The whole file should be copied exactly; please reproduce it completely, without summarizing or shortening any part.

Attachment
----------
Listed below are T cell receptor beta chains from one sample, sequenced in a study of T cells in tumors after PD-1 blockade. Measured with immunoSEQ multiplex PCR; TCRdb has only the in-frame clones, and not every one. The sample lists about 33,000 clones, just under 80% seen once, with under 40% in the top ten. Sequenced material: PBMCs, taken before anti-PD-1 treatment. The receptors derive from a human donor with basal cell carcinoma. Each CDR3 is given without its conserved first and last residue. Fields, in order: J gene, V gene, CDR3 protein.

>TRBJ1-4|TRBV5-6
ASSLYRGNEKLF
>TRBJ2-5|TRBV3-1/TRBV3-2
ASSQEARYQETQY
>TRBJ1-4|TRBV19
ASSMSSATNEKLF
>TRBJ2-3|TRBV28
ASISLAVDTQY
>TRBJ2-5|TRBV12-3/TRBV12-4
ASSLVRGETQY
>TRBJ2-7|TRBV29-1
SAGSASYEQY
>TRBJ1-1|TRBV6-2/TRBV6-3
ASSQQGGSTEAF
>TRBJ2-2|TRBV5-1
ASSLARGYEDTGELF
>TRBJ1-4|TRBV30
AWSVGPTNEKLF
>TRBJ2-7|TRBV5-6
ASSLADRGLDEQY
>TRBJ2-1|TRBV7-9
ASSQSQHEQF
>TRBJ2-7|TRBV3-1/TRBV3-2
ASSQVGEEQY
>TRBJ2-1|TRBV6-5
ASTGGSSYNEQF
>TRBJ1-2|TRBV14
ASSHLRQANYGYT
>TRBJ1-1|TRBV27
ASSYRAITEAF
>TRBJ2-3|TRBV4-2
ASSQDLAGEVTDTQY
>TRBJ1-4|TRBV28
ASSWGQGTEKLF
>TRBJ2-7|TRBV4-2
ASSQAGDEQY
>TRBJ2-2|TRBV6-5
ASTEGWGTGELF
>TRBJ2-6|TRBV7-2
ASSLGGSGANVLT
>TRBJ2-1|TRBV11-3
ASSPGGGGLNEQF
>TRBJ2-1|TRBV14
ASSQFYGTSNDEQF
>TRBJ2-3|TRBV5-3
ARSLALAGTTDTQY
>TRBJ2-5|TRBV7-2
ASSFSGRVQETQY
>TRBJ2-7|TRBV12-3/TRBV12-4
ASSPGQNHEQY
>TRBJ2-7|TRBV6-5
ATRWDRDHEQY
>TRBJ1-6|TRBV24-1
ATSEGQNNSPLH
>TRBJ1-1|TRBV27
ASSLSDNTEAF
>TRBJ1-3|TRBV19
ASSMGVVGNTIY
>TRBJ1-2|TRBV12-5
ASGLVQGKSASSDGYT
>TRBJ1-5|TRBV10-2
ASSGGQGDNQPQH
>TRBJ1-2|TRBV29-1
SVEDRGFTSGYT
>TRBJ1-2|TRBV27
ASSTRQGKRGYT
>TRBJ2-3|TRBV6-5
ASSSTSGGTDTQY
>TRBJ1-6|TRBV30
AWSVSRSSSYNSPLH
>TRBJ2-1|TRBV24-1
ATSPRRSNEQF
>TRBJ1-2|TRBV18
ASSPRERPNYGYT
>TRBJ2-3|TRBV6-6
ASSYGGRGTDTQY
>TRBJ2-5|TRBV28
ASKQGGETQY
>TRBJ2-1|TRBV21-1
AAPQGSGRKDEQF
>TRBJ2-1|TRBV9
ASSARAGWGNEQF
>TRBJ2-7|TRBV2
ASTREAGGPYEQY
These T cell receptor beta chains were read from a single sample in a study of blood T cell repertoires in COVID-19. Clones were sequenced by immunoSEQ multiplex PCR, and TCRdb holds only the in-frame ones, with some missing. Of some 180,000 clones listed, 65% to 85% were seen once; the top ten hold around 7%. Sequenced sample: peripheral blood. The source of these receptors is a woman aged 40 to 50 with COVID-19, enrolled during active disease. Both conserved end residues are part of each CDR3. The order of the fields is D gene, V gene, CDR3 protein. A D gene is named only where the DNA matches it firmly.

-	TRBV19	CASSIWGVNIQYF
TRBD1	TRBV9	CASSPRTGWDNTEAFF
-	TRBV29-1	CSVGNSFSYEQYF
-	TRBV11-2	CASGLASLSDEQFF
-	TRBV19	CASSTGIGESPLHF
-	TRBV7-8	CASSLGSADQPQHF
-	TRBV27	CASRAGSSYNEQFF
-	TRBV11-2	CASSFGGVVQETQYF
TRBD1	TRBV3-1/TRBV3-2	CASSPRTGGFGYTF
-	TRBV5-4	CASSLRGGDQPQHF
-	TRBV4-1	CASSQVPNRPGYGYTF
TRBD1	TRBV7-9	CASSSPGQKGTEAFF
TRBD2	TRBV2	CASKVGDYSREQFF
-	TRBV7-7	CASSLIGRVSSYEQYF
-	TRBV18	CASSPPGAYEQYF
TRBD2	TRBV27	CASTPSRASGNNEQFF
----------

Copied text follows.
Listed below are T cell receptor beta chains from one sample, sequenced in a study of T cells in tumors after PD-1 blockade. Measured with immunoSEQ multiplex PCR; TCRdb has only the in-frame clones, and not every one. The sample lists about 33,000 clones, just under 80% seen once, with under 40% in the top ten. Sequenced material: PBMCs, taken before anti-PD-1 treatment. The receptors derive from a human donor with basal cell carcinoma. Each CDR3 is given without its conserved first and last residue. Fields, in order: J gene, V gene, CDR3 protein.

>TRBJ1-4|TRBV5-6
ASSLYRGNEKLF
>TRBJ2-5|TRBV3-1/TRBV3-2
ASSQEARYQETQY
>TRBJ1-4|TRBV19
ASSMSSATNEKLF
>TRBJ2-3|TRBV28
ASISLAVDTQY
>TRBJ2-5|TRBV12-3/TRBV12-4
ASSLVRGETQY
>TRBJ2-7|TRBV29-1
SAGSASYEQY
>TRBJ1-1|TRBV6-2/TRBV6-3
ASSQQGGSTEAF
>TRBJ2-2|TRBV5-1
ASSLARGYEDTGELF
>TRBJ1-4|TRBV30
AWSVGPTNEKLF
>TRBJ2-7|TRBV5-6
ASSLADRGLDEQY
>TRBJ2-1|TRBV7-9
ASSQSQHEQF
>TRBJ2-7|TRBV3-1/TRBV3-2
ASSQVGEEQY
>TRBJ2-1|TRBV6-5
ASTGGSSYNEQF
>TRBJ1-2|TRBV14
ASSHLRQANYGYT
>TRBJ1-1|TRBV27
ASSYRAITEAF
>TRBJ2-3|TRBV4-2
ASSQDLAGEVTDTQY
>TRBJ1-4|TRBV28
ASSWGQGTEKLF
>TRBJ2-7|TRBV4-2
ASSQAGDEQY
>TRBJ2-2|TRBV6-5
ASTEGWGTGELF
>TRBJ2-6|TRBV7-2
ASSLGGSGANVLT
>TRBJ2-1|TRBV11-3
ASSPGGGGLNEQF
>TRBJ2-1|TRBV14
ASSQFYGTSNDEQF
>TRBJ2-3|TRBV5-3
ARSLALAGTTDTQY
>TRBJ2-5|TRBV7-2
ASSFSGRVQETQY
>TRBJ2-7|TRBV12-3/TRBV12-4
ASSPGQNHEQY
>TRBJ2-7|TRBV6-5
ATRWDRDHEQY
>TRBJ1-6|TRBV24-1
ATSEGQNNSPLH
>TRBJ1-1|TRBV27
ASSLSDNTEAF
>TRBJ1-3|TRBV19
ASSMGVVGNTIY
>TRBJ1-2|TRBV12-5
ASGLVQGKSASSDGYT
>TRBJ1-5|TRBV10-2
ASSGGQGDNQPQH
>TRBJ1-2|TRBV29-1
SVEDRGFTSGYT
>TRBJ1-2|TRBV27
ASSTRQGKRGYT
>TRBJ2-3|TRBV6-5
ASSSTSGGTDTQY
>TRBJ1-6|TRBV30
AWSVSRSSSYNSPLH
>TRBJ2-1|TRBV24-1
ATSPRRSNEQF
>TRBJ1-2|TRBV18
ASSPRERPNYGYT
>TRBJ2-3|TRBV6-6
ASSYGGRGTDTQY
>TRBJ2-5|TRBV28
ASKQGGETQY
>TRBJ2-1|TRBV21-1
AAPQGSGRKDEQF
>TRBJ2-1|TRBV9
ASSARAGWGNEQF
>TRBJ2-7|TRBV2
ASTREAGGPYEQY
These T cell receptor beta chains were read from a single sample in a study of blood T cell repertoires in COVID-19. Clones were sequenced by immunoSEQ multiplex PCR, and TCRdb holds only the in-frame ones, with some missing. Of some 180,000 clones listed, 65% to 85% were seen once; the top ten hold around 7%. Sequenced sample: peripheral blood. The source of these receptors is a woman aged 40 to 50 with COVID-19, enrolled during active disease. Both conserved end residues are part of each CDR3. The order of the fields is D gene, V gene, CDR3 protein. A D gene is named only where the DNA matches it firmly.

-	TRBV19	CASSIWGVNIQYF
TRBD1	TRBV9	CASSPRTGWDNTEAFF
-	TRBV29-1	CSVGNSFSYEQYF
-	TRBV11-2	CASGLASLSDEQFF
-	TRBV19	CASSTGIGESPLHF
-	TRBV7-8	CASSLGSADQPQHF
-	TRBV27	CASRAGSSYNEQFF
-	TRBV11-2	CASSFGGVVQETQYF
TRBD1	TRBV3-1/TRBV3-2	CASSPRTGGFGYTF
-	TRBV5-4	CASSLRGGDQPQHF
-	TRBV4-1	CASSQVPNRPGYGYTF
TRBD1	TRBV7-9	CASSSPGQKGTEAFF
TRBD2	TRBV2	CASKVGDYSREQFF
-	TRBV7-7	CASSLIGRVSSYEQYF
-	TRBV18	CASSPPGAYEQYF
TRBD2	TRBV27	CASTPSRASGNNEQFF